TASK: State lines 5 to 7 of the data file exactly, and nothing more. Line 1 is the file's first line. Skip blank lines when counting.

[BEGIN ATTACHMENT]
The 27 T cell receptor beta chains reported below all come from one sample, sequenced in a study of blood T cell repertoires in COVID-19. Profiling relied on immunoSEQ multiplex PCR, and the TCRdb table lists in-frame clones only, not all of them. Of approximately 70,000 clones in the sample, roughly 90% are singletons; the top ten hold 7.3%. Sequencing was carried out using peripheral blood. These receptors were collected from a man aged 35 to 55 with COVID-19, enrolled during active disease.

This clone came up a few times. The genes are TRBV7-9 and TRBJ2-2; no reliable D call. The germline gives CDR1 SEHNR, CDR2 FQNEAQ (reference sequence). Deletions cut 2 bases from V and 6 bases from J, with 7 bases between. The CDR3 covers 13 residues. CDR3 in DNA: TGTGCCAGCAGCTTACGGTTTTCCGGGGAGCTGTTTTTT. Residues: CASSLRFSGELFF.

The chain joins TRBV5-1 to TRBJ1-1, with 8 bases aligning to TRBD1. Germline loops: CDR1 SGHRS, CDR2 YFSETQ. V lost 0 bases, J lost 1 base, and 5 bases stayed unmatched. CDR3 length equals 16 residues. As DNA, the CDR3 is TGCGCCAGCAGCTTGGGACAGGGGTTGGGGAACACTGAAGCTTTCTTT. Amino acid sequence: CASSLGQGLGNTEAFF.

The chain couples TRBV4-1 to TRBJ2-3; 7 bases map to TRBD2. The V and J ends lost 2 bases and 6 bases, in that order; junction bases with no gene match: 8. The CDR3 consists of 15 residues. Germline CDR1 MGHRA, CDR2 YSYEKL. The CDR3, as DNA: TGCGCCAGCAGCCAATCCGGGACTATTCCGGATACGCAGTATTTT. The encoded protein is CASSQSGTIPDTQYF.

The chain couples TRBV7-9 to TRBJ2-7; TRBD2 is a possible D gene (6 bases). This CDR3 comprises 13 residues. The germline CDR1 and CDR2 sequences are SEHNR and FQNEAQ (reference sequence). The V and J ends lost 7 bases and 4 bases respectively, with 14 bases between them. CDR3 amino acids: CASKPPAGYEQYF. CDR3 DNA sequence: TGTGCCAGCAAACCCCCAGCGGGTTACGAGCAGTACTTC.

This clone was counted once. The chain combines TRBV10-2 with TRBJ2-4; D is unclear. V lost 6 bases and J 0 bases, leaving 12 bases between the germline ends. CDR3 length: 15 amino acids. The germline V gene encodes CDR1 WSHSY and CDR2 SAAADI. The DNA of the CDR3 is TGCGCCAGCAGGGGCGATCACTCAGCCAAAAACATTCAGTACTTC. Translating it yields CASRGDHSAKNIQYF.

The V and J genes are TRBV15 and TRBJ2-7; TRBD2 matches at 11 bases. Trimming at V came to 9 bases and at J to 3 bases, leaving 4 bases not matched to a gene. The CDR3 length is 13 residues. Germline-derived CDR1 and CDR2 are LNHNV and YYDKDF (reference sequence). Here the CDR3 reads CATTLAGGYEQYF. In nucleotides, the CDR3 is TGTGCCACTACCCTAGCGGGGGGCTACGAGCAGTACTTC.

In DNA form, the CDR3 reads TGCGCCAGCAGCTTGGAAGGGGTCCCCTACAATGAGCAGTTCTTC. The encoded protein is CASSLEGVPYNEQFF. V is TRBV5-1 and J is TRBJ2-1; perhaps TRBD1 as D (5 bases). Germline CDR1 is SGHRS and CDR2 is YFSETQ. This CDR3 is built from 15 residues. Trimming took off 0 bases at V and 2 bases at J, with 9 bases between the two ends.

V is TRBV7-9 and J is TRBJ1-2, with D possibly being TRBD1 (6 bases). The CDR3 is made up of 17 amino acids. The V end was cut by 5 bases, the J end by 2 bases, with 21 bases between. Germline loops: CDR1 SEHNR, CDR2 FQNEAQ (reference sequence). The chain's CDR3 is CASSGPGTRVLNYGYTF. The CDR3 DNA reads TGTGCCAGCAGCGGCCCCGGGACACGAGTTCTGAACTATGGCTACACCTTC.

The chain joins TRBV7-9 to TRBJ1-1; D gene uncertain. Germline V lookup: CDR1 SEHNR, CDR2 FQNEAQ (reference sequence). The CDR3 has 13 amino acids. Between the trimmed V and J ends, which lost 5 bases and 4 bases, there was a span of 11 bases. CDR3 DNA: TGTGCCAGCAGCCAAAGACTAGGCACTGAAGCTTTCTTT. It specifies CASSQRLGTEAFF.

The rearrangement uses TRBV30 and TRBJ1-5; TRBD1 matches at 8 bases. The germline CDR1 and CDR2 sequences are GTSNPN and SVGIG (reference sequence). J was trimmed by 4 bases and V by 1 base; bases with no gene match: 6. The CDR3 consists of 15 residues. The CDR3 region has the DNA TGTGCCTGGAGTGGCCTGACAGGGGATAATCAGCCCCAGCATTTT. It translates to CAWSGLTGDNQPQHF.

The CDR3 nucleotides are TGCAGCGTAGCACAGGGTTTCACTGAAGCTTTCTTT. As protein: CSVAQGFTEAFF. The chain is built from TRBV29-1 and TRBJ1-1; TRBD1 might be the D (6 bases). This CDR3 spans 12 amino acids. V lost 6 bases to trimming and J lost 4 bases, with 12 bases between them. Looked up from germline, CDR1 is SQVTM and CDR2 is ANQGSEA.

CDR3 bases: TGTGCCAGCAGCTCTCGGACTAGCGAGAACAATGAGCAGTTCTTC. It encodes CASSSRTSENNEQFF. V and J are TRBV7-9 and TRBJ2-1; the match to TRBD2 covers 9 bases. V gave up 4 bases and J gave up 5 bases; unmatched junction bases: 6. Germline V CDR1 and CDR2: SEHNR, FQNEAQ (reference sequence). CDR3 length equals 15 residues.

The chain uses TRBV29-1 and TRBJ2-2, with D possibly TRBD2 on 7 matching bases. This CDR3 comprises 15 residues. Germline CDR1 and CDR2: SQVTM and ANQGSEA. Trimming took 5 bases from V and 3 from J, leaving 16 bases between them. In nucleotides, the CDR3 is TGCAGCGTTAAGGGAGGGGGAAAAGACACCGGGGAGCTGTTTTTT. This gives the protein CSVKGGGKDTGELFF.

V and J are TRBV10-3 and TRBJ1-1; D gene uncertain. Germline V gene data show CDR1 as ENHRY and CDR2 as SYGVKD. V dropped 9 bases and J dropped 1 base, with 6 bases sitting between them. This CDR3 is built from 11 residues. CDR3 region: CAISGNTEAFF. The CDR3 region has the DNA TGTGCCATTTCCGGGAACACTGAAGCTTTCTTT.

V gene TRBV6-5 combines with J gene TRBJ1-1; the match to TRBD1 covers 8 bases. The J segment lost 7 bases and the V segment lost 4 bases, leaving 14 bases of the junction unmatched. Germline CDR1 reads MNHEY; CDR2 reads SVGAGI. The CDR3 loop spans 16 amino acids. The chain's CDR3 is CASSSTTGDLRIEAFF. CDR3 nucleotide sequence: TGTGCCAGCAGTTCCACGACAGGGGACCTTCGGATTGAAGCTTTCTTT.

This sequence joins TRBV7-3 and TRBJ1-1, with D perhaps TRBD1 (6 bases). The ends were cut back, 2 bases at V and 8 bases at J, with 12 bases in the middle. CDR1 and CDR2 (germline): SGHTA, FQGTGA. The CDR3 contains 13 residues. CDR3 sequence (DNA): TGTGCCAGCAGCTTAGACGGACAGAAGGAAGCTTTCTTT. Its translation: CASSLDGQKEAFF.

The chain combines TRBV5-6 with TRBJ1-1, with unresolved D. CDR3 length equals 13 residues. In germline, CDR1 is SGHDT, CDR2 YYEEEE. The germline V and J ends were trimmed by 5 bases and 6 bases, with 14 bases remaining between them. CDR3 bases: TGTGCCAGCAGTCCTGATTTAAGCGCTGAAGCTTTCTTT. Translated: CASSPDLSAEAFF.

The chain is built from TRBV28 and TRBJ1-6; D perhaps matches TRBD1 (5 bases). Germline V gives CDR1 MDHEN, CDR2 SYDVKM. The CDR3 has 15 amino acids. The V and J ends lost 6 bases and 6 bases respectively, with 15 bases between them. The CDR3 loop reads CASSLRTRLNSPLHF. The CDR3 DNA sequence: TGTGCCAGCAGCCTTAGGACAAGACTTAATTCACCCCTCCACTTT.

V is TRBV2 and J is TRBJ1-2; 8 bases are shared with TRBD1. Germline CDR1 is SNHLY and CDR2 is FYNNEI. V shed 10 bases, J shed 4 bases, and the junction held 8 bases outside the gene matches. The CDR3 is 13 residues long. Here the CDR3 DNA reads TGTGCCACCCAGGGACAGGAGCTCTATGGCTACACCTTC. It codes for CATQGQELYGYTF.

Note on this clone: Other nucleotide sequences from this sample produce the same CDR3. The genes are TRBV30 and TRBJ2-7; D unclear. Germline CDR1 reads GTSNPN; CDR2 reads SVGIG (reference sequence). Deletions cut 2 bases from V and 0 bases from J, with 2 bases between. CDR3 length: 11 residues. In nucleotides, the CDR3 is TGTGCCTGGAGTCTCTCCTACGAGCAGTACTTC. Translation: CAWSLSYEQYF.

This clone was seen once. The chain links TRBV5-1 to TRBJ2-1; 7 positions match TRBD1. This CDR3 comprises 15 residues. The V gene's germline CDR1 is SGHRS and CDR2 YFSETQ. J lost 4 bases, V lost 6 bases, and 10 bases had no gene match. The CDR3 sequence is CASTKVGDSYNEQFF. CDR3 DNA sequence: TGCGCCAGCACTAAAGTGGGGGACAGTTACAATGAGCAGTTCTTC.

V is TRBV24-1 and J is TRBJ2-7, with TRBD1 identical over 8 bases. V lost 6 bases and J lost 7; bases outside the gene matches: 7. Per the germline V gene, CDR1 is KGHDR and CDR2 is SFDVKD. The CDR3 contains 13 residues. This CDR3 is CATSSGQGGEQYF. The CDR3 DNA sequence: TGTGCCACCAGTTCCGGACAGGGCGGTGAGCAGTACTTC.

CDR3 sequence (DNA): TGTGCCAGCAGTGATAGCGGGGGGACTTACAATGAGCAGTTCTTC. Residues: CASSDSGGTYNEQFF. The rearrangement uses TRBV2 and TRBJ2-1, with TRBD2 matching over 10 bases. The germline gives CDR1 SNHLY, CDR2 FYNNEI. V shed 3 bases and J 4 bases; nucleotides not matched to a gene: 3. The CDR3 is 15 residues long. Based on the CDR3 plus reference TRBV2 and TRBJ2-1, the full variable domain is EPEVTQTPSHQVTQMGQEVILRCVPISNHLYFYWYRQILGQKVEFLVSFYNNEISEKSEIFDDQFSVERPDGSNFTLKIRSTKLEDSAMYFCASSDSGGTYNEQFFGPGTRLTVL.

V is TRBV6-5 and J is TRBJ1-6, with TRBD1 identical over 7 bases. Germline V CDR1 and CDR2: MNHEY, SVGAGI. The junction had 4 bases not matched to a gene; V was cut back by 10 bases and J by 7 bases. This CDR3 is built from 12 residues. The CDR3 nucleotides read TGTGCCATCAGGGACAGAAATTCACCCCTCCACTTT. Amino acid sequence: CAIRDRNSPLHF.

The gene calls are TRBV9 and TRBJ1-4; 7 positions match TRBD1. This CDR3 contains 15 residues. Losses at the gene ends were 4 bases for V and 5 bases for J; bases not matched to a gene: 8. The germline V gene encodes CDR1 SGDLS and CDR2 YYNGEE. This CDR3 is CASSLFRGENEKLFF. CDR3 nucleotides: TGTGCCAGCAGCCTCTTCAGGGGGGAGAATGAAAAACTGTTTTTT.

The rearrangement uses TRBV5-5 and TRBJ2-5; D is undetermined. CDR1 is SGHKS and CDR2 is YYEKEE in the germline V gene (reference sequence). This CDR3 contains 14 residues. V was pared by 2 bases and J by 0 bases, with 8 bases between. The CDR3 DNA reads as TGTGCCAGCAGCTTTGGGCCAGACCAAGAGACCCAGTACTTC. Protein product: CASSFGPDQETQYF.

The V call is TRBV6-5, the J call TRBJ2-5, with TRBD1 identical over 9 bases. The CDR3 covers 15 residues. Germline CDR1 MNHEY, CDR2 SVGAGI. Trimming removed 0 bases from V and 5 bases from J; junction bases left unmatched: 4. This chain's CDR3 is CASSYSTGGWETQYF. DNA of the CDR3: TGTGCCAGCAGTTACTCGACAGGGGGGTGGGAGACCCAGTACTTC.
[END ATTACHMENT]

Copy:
The chain couples TRBV7-9 to TRBJ2-7; TRBD2 is a possible D gene (6 bases). This CDR3 comprises 13 residues. The germline CDR1 and CDR2 sequences are SEHNR and FQNEAQ (reference sequence). The V and J ends lost 7 bases and 4 bases respectively, with 14 bases between them. CDR3 amino acids: CASKPPAGYEQYF. CDR3 DNA sequence: TGTGCCAGCAAACCCCCAGCGGGTTACGAGCAGTACTTC.

This clone was counted once. The chain combines TRBV10-2 with TRBJ2-4; D is unclear. V lost 6 bases and J 0 bases, leaving 12 bases between the germline ends. CDR3 length: 15 amino acids. The germline V gene encodes CDR1 WSHSY and CDR2 SAAADI. The DNA of the CDR3 is TGCGCCAGCAGGGGCGATCACTCAGCCAAAAACATTCAGTACTTC. Translating it yields CASRGDHSAKNIQYF.

The V and J genes are TRBV15 and TRBJ2-7; TRBD2 matches at 11 bases. Trimming at V came to 9 bases and at J to 3 bases, leaving 4 bases not matched to a gene. The CDR3 length is 13 residues. Germline-derived CDR1 and CDR2 are LNHNV and YYDKDF (reference sequence). Here the CDR3 reads CATTLAGGYEQYF. In nucleotides, the CDR3 is TGTGCCACTACCCTAGCGGGGGGCTACGAGCAGTACTTC.